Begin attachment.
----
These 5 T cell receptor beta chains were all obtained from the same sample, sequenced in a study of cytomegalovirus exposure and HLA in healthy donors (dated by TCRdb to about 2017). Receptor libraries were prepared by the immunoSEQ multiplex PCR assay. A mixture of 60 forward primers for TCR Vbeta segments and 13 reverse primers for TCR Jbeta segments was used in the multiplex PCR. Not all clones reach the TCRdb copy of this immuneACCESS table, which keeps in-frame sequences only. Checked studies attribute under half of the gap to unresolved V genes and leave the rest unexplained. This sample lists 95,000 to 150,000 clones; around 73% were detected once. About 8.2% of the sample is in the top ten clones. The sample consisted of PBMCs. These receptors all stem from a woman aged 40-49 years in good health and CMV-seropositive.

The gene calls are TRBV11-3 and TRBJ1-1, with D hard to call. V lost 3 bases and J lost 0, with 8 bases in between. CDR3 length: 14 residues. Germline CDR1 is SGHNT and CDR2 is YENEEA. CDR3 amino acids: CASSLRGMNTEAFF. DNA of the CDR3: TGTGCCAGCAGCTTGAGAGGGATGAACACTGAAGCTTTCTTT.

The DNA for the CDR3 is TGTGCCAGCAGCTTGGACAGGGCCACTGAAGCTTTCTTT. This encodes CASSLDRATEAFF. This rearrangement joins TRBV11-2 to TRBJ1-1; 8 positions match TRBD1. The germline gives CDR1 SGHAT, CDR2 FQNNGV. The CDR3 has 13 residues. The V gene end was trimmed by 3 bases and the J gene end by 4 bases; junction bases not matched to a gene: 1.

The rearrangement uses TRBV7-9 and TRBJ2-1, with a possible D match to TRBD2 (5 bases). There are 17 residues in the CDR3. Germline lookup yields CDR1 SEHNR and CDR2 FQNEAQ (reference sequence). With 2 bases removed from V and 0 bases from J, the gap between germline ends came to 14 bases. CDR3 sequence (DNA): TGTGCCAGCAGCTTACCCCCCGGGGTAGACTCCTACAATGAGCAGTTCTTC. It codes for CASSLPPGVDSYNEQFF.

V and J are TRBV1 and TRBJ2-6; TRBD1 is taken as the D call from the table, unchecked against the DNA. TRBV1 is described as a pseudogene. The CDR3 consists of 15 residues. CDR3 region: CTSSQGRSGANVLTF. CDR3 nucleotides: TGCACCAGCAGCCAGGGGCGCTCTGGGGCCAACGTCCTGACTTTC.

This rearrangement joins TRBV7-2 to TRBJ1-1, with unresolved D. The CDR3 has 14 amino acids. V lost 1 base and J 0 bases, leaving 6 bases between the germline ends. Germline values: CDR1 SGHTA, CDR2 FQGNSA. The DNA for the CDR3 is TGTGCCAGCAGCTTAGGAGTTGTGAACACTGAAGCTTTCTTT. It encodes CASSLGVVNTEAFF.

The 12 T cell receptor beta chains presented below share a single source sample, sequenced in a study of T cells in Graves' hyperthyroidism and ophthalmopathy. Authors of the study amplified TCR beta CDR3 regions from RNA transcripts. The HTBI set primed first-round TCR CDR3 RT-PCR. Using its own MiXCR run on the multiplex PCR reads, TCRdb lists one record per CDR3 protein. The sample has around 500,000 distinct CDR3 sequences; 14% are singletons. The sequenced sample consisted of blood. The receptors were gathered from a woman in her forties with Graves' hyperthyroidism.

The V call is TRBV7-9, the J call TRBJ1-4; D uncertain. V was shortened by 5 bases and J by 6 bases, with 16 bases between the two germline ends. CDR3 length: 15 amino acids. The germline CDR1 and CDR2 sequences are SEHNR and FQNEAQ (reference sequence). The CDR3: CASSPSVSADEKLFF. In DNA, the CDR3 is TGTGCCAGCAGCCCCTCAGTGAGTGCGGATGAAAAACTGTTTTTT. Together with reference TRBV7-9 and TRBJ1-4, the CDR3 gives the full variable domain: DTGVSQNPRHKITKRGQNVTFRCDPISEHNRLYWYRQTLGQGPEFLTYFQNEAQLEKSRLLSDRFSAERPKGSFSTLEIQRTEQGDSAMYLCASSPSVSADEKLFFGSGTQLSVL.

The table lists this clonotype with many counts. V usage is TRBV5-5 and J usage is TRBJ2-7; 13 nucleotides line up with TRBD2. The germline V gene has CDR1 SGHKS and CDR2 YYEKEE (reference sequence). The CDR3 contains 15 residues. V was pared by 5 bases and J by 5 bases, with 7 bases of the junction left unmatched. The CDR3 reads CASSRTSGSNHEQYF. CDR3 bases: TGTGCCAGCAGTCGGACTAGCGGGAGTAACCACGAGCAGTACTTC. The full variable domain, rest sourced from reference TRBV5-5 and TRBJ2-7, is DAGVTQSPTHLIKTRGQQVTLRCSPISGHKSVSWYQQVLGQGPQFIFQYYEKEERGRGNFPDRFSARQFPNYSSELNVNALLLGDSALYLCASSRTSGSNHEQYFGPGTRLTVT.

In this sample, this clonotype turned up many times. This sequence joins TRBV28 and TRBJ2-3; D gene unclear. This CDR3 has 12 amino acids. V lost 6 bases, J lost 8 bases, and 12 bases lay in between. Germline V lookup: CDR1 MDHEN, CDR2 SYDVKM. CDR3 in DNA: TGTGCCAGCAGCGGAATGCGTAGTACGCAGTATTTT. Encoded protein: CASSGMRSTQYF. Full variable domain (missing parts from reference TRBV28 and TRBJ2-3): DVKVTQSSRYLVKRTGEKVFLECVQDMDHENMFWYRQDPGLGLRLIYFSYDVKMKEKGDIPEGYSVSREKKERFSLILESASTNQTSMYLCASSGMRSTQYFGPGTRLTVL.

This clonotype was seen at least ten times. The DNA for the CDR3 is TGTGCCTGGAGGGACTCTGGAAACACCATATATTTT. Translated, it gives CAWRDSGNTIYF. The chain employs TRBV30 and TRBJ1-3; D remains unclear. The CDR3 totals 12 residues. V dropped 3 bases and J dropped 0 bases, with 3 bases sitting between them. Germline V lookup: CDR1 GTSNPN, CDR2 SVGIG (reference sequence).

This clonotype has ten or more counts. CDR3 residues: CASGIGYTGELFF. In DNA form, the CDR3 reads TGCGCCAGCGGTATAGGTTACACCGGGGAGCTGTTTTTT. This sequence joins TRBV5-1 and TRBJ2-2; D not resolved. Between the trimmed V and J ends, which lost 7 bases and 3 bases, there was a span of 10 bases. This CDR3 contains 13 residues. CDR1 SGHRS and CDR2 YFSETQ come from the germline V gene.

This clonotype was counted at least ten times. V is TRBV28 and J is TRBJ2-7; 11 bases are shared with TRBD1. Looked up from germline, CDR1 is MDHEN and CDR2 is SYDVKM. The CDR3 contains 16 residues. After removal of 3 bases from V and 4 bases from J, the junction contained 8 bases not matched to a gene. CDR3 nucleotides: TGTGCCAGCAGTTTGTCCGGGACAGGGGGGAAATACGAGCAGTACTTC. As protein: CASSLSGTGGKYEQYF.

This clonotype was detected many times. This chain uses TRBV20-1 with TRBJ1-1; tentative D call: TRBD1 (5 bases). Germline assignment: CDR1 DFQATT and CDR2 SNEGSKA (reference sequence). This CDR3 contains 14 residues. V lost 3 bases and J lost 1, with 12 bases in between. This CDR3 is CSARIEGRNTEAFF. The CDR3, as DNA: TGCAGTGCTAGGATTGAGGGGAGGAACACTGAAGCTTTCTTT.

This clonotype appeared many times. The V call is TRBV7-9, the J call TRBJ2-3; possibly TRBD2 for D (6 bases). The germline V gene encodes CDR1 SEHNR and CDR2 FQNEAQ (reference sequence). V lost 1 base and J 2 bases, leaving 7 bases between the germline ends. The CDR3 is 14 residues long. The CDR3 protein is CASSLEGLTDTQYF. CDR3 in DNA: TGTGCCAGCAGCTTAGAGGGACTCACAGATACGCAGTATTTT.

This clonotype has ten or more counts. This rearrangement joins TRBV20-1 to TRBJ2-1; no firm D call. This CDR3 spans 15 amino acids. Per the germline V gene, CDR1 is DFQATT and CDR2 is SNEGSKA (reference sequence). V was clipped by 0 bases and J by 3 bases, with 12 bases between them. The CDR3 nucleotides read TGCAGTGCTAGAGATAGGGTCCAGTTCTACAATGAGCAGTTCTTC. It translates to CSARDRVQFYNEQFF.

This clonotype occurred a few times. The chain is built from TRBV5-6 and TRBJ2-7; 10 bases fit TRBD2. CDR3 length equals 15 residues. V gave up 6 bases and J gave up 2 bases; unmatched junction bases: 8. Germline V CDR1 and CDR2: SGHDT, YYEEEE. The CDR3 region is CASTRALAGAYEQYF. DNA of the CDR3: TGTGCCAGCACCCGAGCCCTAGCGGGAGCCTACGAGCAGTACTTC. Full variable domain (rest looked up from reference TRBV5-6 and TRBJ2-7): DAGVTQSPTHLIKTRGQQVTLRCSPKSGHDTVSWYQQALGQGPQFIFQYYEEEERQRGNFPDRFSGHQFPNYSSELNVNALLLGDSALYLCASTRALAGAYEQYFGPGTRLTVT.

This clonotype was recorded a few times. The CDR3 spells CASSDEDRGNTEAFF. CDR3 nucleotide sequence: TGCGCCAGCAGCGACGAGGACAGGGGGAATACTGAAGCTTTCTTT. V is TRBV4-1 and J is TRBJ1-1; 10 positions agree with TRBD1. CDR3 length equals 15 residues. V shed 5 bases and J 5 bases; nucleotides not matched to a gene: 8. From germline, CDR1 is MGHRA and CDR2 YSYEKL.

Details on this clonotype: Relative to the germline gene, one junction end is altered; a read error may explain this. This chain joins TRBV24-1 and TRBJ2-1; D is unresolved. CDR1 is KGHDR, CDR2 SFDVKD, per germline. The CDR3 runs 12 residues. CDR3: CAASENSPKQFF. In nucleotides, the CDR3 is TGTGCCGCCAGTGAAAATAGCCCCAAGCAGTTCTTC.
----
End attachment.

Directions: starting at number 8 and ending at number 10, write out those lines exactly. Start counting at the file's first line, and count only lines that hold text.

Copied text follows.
The V call is TRBV7-9, the J call TRBJ1-4; D uncertain. V was shortened by 5 bases and J by 6 bases, with 16 bases between the two germline ends. CDR3 length: 15 amino acids. The germline CDR1 and CDR2 sequences are SEHNR and FQNEAQ (reference sequence). The CDR3: CASSPSVSADEKLFF. In DNA, the CDR3 is TGTGCCAGCAGCCCCTCAGTGAGTGCGGATGAAAAACTGTTTTTT. Together with reference TRBV7-9 and TRBJ1-4, the CDR3 gives the full variable domain: DTGVSQNPRHKITKRGQNVTFRCDPISEHNRLYWYRQTLGQGPEFLTYFQNEAQLEKSRLLSDRFSAERPKGSFSTLEIQRTEQGDSAMYLCASSPSVSADEKLFFGSGTQLSVL.

The table lists this clonotype with many counts. V usage is TRBV5-5 and J usage is TRBJ2-7; 13 nucleotides line up with TRBD2. The germline V gene has CDR1 SGHKS and CDR2 YYEKEE (reference sequence). The CDR3 contains 15 residues. V was pared by 5 bases and J by 5 bases, with 7 bases of the junction left unmatched. The CDR3 reads CASSRTSGSNHEQYF. CDR3 bases: TGTGCCAGCAGTCGGACTAGCGGGAGTAACCACGAGCAGTACTTC. The full variable domain, rest sourced from reference TRBV5-5 and TRBJ2-7, is DAGVTQSPTHLIKTRGQQVTLRCSPISGHKSVSWYQQVLGQGPQFIFQYYEKEERGRGNFPDRFSARQFPNYSSELNVNALLLGDSALYLCASSRTSGSNHEQYFGPGTRLTVT.

In this sample, this clonotype turned up many times. This sequence joins TRBV28 and TRBJ2-3; D gene unclear. This CDR3 has 12 amino acids. V lost 6 bases, J lost 8 bases, and 12 bases lay in between. Germline V lookup: CDR1 MDHEN, CDR2 SYDVKM. CDR3 in DNA: TGTGCCAGCAGCGGAATGCGTAGTACGCAGTATTTT. Encoded protein: CASSGMRSTQYF. Full variable domain (missing parts from reference TRBV28 and TRBJ2-3): DVKVTQSSRYLVKRTGEKVFLECVQDMDHENMFWYRQDPGLGLRLIYFSYDVKMKEKGDIPEGYSVSREKKERFSLILESASTNQTSMYLCASSGMRSTQYFGPGTRLTVL.